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In Praise of Privacy

When famed Alpine skier Bode Miller started to tear up at the Olympics following his bronze medal performance in the giant slalom, the television interviewer Christin Cooper knew it was time to go for the gold. Not content with a slight quiver in the voice, a watery look to the eyes, she pressed Miller with question after question about his brother’s tragic and sudden death less than a year ago until she finally got Miller to fall to the ground sobbing. Having achieved the photo op that NBC undoubtedly told her to obtain, she signed off, as if to say, “My work is done here.”

NBC has defended her against critics, appealing to journalistic integrity and the responsibility to communicate the full story of the Games. Even Miller rather generously – overly so in my view – defended Cooper as a lovely person who just didn’t realize how emotional he might become. Uh huh.

“Bode, did you think about your dead younger brother at the top of the hill before what might be your last run in an Olympics today?” Did we really expect him to say, “No, I was thinking about the TV endorsements I might sign if I win a medal?” Not only was the line of questioning overly intrusive, it was silly. But, no matter. Sports apparently sells better when there is a sinister, gut wrenching, or sentimental back story to accompany the events themselves.

Public figures of all kinds expect to have their personal lives probed. It isn’t helped by celebrities who thrive on exposing the intimate details of their often banal and pathetic lives to a public that can’t quite get enough of it. The therapeutic mantra of the last several decades is “share your feelings!” Healing comes, we are told, only by telling all. Meanwhile, social media encourages lavish revelation of personal news to people who are “friends” in only the most technical sense of the word. Keeping personal matters private has become countercultural, often criticized as either an attempt to hide or to repress.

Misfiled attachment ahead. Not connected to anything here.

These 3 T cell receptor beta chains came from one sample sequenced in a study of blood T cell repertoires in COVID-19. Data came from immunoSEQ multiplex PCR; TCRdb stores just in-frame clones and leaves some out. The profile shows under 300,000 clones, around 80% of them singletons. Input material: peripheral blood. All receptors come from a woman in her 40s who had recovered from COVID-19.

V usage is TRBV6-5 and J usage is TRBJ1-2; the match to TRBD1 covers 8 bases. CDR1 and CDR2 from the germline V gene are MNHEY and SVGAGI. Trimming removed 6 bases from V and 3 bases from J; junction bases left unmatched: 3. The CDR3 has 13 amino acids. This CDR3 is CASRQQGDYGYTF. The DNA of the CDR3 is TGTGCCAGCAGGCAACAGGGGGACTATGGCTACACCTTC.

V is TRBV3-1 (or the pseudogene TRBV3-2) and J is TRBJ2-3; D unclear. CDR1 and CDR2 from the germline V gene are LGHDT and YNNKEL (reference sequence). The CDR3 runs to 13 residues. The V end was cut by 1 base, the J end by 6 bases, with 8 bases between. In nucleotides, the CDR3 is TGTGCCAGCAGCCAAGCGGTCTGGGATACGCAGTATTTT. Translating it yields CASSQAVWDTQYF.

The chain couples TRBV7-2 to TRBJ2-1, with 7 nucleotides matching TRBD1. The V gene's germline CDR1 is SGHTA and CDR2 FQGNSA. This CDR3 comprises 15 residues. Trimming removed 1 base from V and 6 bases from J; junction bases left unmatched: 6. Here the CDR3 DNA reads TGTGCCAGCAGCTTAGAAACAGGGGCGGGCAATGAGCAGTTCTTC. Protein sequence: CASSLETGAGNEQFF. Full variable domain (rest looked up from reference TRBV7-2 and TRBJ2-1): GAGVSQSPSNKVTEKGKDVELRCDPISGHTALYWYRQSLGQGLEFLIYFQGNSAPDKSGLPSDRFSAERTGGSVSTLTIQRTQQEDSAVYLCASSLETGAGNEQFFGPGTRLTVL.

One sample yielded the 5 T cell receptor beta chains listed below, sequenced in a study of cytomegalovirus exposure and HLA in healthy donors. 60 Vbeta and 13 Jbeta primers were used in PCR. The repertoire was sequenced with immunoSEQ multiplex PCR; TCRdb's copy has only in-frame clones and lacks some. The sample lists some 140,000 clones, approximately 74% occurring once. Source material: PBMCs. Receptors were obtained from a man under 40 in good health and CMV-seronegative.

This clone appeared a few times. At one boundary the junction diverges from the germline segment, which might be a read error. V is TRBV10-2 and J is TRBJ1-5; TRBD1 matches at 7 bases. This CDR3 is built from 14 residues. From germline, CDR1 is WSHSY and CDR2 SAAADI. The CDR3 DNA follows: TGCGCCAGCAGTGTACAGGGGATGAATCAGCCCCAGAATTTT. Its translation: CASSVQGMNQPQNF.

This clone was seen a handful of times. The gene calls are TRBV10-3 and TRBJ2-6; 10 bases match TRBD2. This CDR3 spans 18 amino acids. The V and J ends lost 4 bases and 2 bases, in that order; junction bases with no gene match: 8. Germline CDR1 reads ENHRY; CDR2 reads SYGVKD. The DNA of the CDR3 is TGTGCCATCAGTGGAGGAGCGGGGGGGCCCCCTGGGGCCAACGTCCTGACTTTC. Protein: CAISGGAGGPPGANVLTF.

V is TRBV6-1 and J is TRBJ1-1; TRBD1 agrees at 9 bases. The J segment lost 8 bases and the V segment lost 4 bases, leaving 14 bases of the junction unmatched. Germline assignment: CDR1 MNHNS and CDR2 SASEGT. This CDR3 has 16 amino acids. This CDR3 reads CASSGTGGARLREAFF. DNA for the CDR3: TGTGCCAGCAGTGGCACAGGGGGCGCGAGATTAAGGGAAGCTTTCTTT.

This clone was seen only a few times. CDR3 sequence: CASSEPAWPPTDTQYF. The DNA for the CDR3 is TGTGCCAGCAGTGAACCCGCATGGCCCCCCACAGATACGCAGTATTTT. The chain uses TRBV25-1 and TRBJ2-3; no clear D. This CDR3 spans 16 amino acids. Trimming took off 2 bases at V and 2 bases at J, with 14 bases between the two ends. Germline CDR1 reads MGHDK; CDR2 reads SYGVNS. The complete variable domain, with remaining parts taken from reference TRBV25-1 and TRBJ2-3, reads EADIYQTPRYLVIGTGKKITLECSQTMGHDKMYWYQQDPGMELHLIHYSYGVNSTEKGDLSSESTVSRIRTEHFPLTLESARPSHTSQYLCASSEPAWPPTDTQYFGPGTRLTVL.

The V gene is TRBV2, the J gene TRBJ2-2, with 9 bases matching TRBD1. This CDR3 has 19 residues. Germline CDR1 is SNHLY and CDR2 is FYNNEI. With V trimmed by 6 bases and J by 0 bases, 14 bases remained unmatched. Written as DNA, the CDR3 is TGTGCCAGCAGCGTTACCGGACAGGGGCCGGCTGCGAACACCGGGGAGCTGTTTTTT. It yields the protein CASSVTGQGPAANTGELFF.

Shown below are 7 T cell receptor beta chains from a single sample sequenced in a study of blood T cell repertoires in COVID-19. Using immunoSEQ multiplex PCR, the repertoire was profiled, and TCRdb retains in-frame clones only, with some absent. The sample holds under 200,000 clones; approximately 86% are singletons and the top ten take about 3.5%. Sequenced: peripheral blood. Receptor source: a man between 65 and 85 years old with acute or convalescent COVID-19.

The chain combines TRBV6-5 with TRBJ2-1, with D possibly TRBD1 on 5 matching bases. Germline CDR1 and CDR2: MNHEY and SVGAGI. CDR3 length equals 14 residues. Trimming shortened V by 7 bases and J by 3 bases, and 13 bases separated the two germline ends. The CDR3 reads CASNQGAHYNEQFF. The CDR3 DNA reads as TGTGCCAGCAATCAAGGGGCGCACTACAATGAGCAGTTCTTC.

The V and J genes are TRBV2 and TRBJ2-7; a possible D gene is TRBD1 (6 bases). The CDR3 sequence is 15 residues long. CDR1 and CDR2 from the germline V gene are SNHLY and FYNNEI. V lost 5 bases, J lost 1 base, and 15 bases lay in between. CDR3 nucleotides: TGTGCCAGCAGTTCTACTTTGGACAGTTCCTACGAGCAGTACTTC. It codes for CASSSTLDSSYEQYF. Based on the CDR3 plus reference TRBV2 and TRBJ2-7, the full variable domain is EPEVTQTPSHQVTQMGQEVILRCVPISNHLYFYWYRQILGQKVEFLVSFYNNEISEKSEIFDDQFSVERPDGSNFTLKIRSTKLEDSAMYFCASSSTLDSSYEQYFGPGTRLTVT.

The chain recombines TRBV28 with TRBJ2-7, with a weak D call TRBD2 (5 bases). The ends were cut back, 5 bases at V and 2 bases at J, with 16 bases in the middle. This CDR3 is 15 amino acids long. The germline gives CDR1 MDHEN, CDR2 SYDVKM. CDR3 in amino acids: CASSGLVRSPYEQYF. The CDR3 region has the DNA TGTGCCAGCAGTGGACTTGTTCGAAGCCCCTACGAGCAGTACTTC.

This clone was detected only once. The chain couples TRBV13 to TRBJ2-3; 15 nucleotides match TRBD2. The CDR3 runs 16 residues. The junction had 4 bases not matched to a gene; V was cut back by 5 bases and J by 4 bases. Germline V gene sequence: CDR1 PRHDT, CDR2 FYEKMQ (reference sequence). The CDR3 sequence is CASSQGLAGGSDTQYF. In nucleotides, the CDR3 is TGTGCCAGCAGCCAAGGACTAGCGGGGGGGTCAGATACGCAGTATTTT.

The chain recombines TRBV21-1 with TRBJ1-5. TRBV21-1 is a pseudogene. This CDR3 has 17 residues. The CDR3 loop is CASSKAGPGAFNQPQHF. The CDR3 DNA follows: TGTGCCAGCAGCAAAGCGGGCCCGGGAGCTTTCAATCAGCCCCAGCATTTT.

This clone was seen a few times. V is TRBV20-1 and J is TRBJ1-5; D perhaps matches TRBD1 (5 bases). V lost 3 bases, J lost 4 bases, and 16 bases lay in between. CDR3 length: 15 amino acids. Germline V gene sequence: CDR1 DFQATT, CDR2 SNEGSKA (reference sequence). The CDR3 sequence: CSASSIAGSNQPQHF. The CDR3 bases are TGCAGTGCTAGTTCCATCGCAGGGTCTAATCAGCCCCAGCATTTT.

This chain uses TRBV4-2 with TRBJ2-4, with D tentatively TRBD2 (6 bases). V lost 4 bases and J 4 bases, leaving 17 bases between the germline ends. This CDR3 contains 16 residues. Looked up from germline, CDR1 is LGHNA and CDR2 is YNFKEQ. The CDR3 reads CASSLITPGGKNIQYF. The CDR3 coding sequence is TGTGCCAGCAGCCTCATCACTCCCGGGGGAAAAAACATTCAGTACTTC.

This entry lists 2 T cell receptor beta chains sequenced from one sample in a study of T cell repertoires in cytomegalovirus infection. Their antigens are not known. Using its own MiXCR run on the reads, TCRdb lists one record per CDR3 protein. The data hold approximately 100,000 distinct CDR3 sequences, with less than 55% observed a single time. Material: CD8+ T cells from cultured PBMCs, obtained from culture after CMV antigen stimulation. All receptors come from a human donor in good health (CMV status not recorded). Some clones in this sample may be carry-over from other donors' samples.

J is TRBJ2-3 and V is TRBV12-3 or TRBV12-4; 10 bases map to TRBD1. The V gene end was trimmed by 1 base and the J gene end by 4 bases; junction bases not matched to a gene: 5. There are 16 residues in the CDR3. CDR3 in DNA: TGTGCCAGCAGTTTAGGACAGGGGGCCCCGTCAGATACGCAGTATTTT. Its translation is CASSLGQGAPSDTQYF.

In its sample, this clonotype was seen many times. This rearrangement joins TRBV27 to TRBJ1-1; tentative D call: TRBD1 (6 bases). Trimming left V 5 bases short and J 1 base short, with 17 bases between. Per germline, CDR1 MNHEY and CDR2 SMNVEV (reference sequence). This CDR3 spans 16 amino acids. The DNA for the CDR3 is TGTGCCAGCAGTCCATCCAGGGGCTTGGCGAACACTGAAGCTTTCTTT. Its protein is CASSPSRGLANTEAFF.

I’m not suggesting that the alternative to this should be the proverbial taciturn male hiding every feeling behind an impassive gaze. I am suggesting that we honor people with the choice of entrusting what they want to share of their inner life, when they want to share it, with the people they determine ought to hear it. And I’m also suggesting that we might all be better off if we found a way to reconstruct some of the boundary between the personal and the public in our lives. Do they need to know this? Do they need to know this?   Do they need to know this now? I realize that inviting a person to answer these questions before posting on social media runs counter to the narcissistic seductions of Facebook and Twitter. But there may be a larger social good to be reclaimed.

There are consequences to the loss of privacy in our culture, chief among them a loss of a sense of the sacred. If nothing is private then everything is, by definition, common. The pain I describe from a bad tuna fish sandwich is no different from the pain I feel over the struggles of a dear friend watching her husband lose his memory. If I share everything with everyone, then no one is entrusted with a special responsibility to steward the most intimate joys and fears of my life. No experience is deemed more intimate, more poignant than another. No one is respected in a unique way. No one is entrusted with a distinctive gift. Everything has become common in this great leveling culture of oversharing. Nothing is sacred anymore.

Am I making too much out of too little? Is this just the mumbling of an aging generation? I don’t think so. Am I running against the grain of current fashion? Most certainly. But did the world need to know Bode Miller’s most intimate thoughts and feelings at that poignant moment on television? No. It may have wanted to know; it didn’t need to know. By forcing him to speak and weep about his dead brother in a most public way, Miller had his privacy stolen from him. And in stealing his privacy, something sacred was violated as well. He was generous in excusing it. But that doesn’t mean we have to excuse it as well.

John H. Thomas
February 20, 2014








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